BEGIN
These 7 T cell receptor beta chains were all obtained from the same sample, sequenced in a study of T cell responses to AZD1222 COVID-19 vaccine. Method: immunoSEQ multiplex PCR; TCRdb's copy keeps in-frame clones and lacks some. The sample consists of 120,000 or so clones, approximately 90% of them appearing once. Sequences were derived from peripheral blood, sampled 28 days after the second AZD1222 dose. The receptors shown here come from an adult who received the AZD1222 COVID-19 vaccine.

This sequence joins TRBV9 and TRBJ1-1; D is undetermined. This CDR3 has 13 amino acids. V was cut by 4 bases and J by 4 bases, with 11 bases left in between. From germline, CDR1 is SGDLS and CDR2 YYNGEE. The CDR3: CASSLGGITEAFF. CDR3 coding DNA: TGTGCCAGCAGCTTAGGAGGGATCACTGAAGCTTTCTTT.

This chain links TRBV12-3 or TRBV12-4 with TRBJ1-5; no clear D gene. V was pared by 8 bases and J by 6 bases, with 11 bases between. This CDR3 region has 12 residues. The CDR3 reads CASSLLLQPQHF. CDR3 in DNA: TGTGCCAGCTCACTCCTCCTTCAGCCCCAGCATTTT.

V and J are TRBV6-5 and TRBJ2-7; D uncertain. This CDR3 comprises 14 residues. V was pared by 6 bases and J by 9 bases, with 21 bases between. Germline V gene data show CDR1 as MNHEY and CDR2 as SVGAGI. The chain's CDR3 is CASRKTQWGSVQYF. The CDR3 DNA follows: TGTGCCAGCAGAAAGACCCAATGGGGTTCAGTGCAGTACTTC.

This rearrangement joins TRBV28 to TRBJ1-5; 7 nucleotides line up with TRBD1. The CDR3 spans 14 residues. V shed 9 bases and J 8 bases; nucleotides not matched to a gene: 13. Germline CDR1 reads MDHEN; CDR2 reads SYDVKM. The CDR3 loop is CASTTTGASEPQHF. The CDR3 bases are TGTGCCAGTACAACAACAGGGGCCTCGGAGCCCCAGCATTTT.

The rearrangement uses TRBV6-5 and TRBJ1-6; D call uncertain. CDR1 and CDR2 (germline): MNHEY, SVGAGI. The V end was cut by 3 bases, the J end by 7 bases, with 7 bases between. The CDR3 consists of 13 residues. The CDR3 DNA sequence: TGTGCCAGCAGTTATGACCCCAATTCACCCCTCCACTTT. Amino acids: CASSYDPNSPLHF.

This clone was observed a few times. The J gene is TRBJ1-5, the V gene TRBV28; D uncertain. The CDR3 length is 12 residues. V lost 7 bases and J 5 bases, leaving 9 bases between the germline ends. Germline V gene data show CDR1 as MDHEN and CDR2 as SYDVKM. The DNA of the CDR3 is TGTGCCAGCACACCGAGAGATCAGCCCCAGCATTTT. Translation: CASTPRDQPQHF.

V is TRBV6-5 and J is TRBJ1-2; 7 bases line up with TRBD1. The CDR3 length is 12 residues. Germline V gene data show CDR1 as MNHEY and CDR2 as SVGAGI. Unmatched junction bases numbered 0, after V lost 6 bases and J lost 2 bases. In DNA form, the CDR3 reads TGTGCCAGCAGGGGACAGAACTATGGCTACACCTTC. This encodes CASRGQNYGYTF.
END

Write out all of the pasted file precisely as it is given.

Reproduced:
These 7 T cell receptor beta chains were all obtained from the same sample, sequenced in a study of T cell responses to AZD1222 COVID-19 vaccine. Method: immunoSEQ multiplex PCR; TCRdb's copy keeps in-frame clones and lacks some. The sample consists of 120,000 or so clones, approximately 90% of them appearing once. Sequences were derived from peripheral blood, sampled 28 days after the second AZD1222 dose. The receptors shown here come from an adult who received the AZD1222 COVID-19 vaccine.

This sequence joins TRBV9 and TRBJ1-1; D is undetermined. This CDR3 has 13 amino acids. V was cut by 4 bases and J by 4 bases, with 11 bases left in between. From germline, CDR1 is SGDLS and CDR2 YYNGEE. The CDR3: CASSLGGITEAFF. CDR3 coding DNA: TGTGCCAGCAGCTTAGGAGGGATCACTGAAGCTTTCTTT.

This chain links TRBV12-3 or TRBV12-4 with TRBJ1-5; no clear D gene. V was pared by 8 bases and J by 6 bases, with 11 bases between. This CDR3 region has 12 residues. The CDR3 reads CASSLLLQPQHF. CDR3 in DNA: TGTGCCAGCTCACTCCTCCTTCAGCCCCAGCATTTT.

V and J are TRBV6-5 and TRBJ2-7; D uncertain. This CDR3 comprises 14 residues. V was pared by 6 bases and J by 9 bases, with 21 bases between. Germline V gene data show CDR1 as MNHEY and CDR2 as SVGAGI. The chain's CDR3 is CASRKTQWGSVQYF. The CDR3 DNA follows: TGTGCCAGCAGAAAGACCCAATGGGGTTCAGTGCAGTACTTC.

This rearrangement joins TRBV28 to TRBJ1-5; 7 nucleotides line up with TRBD1. The CDR3 spans 14 residues. V shed 9 bases and J 8 bases; nucleotides not matched to a gene: 13. Germline CDR1 reads MDHEN; CDR2 reads SYDVKM. The CDR3 loop is CASTTTGASEPQHF. The CDR3 bases are TGTGCCAGTACAACAACAGGGGCCTCGGAGCCCCAGCATTTT.

The rearrangement uses TRBV6-5 and TRBJ1-6; D call uncertain. CDR1 and CDR2 (germline): MNHEY, SVGAGI. The V end was cut by 3 bases, the J end by 7 bases, with 7 bases between. The CDR3 consists of 13 residues. The CDR3 DNA sequence: TGTGCCAGCAGTTATGACCCCAATTCACCCCTCCACTTT. Amino acids: CASSYDPNSPLHF.

This clone was observed a few times. The J gene is TRBJ1-5, the V gene TRBV28; D uncertain. The CDR3 length is 12 residues. V lost 7 bases and J 5 bases, leaving 9 bases between the germline ends. Germline V gene data show CDR1 as MDHEN and CDR2 as SYDVKM. The DNA of the CDR3 is TGTGCCAGCACACCGAGAGATCAGCCCCAGCATTTT. Translation: CASTPRDQPQHF.

V is TRBV6-5 and J is TRBJ1-2; 7 bases line up with TRBD1. The CDR3 length is 12 residues. Germline V gene data show CDR1 as MNHEY and CDR2 as SVGAGI. Unmatched junction bases numbered 0, after V lost 6 bases and J lost 2 bases. In DNA form, the CDR3 reads TGTGCCAGCAGGGGACAGAACTATGGCTACACCTTC. This encodes CASRGQNYGYTF.